Here we go: the newly-minted Home Affairs minister Peter Dutton has doubled down on his attacks on “African gangs” apparently terrorising the state of Victoria, laying the blame squarely at Premier Daniel Andrews‘ feet.

Dutton was recently ridiculed for his claims that Melbourne citizens are afraid to go out for dinner thanks to these so-called African gangs, but today boldly backed those claims, demanding an apology from Andrews for letting gang violence spiral out of control.

“It’s a complete nonsense and the fact is that there are many victims in Victoria who have suffered at the hands of these gangs and we need to call it out because I’m not, like any Australian, wanting to see a very small element of a community – in this case the African community – define the rest of the community, which is law abiding, engaged in society, working, employed, studying, whatever it might be,” he told Adelaide radio station FIVEaa. (Why Adelaide? Why not!)

“The law applies equally to any Australian – to any Victorian in this case – so Mr Andrews has, I think, a lot of deep thinking to do, to firstly apologise to the people of Victoria for the mistakes that he’s made which has led to the resulting violence that has taken place.”

He also told 3AW: “I’ve called out Daniel Andrews based on the facts. Victorians are worried about law and order. They are worried about African gang violence.”

Liberal MP (and Melbourne native) Kelly O’Dwyer doubled down on these comments, saying that “Daniel Andrews needs to stop being a menace to Victoria and start being a premier to Victoria,” and that “people are afraid to go out at night.”

Are they, though? This whole ‘African gangs’ thing has been flying again since December last year, following three different incidences involving youths of African appearance (a brawl at the St. Kilda Maccas, the trashing of an Airbnb property in Werribee, and the assault of a police officer in Highpoint).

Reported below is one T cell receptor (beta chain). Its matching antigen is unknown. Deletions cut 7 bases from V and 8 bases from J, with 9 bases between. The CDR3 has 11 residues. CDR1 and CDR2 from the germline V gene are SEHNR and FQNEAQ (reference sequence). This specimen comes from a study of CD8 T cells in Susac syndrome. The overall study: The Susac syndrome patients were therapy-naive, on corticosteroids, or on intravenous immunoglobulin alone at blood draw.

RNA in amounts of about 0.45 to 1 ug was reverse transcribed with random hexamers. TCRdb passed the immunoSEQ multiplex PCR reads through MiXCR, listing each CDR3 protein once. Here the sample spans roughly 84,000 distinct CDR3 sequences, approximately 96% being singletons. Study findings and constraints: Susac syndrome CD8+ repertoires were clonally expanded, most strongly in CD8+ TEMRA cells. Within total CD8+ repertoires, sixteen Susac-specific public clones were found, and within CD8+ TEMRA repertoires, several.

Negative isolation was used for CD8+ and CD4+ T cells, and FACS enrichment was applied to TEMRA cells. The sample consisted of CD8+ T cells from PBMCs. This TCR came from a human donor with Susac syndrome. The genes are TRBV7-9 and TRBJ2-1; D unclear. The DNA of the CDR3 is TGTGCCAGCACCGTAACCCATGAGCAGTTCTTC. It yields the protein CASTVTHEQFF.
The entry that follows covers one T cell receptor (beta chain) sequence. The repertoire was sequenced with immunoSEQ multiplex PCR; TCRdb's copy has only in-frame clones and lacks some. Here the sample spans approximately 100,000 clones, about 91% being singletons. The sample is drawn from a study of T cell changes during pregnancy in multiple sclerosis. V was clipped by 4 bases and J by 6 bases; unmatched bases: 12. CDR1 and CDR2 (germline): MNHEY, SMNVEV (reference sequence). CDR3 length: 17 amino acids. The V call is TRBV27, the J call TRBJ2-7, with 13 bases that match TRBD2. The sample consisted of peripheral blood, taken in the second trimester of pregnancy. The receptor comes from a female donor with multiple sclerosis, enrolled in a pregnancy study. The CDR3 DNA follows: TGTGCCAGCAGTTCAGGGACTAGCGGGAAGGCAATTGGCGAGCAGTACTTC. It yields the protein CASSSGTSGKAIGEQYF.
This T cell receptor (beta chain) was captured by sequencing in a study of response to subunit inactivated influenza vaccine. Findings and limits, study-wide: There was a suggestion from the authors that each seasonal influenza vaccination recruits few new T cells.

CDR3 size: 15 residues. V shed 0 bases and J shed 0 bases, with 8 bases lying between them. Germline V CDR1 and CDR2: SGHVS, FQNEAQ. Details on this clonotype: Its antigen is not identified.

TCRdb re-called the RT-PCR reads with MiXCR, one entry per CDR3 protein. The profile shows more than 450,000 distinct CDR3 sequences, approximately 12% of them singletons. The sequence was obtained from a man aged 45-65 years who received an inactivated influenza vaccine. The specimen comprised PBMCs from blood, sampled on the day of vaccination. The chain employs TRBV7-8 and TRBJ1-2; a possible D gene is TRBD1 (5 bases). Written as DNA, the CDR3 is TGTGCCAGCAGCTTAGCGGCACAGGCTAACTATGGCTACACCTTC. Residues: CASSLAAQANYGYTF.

But, as The Guardian pointed out, calling these young people ‘gangs’ is a huge stretch. Deputy commissioner Andrew Crisp urged the media “not to play up to the ego of these young people by calling them a gang, because they’re not a gang,” and his fellow deputy commissioner, Shane Patton, explained that the preferred term was “networked criminal offender”, and that these young people aren’t some “high-level organised crime gang.”

And literally just yesterday, police chief Graham Ashton ridiculed claims that Melbourne isn’t a safe place to live are “complete garbage”.

He instead reframed this debate: “What’s changed over recent weeks as been a further increase in public disorder and public misbehaviour in public by groups of young people.”

Meanwhile, Andrews responded to Dutton’s latest sledge by inviting the bloke out to dinner, a power move if we’ve ever seen one.

“I think Mr. Dutton’s comments were designed to get a rise out of people,” he said. “They were designed to be as controversial as possible. I don’t know how often he spends time in Melbourne. He’s always welcome to come and have dinner.”

It’s going to be a long, long election year for Victoria, that’s for sure. Meanwhile, probably the only good thing to come out of this is African-Australians reclaiming the #AfricanGangs hashtag. Check it out:

Image: Getty Images / Stefan Postles